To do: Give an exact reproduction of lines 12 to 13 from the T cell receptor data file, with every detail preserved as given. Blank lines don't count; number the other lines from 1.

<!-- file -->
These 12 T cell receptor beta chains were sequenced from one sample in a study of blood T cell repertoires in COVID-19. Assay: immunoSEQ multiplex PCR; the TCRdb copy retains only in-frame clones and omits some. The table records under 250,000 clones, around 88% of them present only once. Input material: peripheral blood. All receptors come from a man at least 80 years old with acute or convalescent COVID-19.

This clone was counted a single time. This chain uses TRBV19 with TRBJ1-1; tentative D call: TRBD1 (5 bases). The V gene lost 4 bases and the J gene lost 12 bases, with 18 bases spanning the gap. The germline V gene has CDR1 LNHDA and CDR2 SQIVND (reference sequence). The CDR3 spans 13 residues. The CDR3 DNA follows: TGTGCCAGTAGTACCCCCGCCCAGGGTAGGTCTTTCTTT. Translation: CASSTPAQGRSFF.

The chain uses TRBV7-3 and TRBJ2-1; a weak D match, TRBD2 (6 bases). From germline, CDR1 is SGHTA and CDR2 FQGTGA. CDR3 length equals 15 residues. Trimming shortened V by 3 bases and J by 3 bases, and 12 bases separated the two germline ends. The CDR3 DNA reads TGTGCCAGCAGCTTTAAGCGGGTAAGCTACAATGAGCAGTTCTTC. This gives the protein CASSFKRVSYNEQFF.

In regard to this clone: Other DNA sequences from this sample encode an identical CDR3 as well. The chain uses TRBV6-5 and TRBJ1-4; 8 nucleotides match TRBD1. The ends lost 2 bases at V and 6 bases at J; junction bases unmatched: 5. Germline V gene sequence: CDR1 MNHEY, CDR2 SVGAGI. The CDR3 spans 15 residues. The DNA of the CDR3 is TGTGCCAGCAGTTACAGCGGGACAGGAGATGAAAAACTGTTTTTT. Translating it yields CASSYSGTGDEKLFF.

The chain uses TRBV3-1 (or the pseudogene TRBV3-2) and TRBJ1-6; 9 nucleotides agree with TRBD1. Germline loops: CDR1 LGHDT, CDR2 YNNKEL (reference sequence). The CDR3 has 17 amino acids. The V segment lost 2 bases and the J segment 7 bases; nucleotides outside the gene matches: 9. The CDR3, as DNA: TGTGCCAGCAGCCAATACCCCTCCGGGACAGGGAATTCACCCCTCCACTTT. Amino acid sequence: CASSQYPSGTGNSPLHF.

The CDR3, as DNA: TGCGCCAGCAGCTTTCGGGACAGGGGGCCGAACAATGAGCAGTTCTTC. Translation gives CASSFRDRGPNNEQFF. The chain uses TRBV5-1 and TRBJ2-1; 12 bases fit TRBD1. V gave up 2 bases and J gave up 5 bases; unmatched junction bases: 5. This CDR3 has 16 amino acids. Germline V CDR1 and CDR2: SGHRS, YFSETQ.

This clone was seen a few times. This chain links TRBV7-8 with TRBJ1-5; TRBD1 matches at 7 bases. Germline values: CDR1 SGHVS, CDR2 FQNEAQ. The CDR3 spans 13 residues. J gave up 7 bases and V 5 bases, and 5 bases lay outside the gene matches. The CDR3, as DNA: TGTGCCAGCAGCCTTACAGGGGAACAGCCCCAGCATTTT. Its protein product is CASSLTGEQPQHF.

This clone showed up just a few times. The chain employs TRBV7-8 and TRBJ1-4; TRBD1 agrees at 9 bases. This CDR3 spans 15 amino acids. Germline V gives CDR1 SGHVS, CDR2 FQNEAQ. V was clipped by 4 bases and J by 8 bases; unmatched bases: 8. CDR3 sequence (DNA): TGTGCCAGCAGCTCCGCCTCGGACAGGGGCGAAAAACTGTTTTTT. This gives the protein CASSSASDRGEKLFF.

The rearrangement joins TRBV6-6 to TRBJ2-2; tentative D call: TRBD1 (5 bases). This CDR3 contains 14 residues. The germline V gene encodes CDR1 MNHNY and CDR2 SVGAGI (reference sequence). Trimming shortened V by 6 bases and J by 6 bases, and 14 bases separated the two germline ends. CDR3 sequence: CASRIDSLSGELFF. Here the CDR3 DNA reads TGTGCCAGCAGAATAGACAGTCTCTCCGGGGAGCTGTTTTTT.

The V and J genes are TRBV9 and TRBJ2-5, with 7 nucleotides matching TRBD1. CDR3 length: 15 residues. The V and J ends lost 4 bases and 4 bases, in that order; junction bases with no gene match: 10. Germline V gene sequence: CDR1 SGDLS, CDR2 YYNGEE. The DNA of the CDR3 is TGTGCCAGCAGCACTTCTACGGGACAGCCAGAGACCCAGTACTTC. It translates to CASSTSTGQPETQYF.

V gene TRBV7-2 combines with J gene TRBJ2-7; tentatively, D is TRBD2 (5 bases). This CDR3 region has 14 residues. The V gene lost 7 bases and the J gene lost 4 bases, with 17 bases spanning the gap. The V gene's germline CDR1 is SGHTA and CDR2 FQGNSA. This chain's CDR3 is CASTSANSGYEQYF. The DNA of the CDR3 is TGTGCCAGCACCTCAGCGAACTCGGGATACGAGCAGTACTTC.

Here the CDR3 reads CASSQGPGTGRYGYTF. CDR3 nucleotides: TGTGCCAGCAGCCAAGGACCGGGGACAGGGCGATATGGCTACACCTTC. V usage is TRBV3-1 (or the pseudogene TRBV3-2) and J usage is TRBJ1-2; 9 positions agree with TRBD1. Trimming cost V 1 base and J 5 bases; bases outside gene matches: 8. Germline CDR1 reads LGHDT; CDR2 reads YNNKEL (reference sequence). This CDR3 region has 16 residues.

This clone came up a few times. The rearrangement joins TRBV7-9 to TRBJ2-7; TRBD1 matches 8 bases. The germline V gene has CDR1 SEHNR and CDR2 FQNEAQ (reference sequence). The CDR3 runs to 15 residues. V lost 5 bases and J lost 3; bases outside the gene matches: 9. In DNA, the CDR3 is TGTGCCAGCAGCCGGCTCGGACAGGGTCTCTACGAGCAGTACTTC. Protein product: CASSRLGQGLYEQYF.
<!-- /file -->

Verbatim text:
Here the CDR3 reads CASSQGPGTGRYGYTF. CDR3 nucleotides: TGTGCCAGCAGCCAAGGACCGGGGACAGGGCGATATGGCTACACCTTC. V usage is TRBV3-1 (or the pseudogene TRBV3-2) and J usage is TRBJ1-2; 9 positions agree with TRBD1. Trimming cost V 1 base and J 5 bases; bases outside gene matches: 8. Germline CDR1 reads LGHDT; CDR2 reads YNNKEL (reference sequence). This CDR3 region has 16 residues.

This clone came up a few times. The rearrangement joins TRBV7-9 to TRBJ2-7; TRBD1 matches 8 bases. The germline V gene has CDR1 SEHNR and CDR2 FQNEAQ (reference sequence). The CDR3 runs to 15 residues. V lost 5 bases and J lost 3; bases outside the gene matches: 9. In DNA, the CDR3 is TGTGCCAGCAGCCGGCTCGGACAGGGTCTCTACGAGCAGTACTTC. Protein product: CASSRLGQGLYEQYF.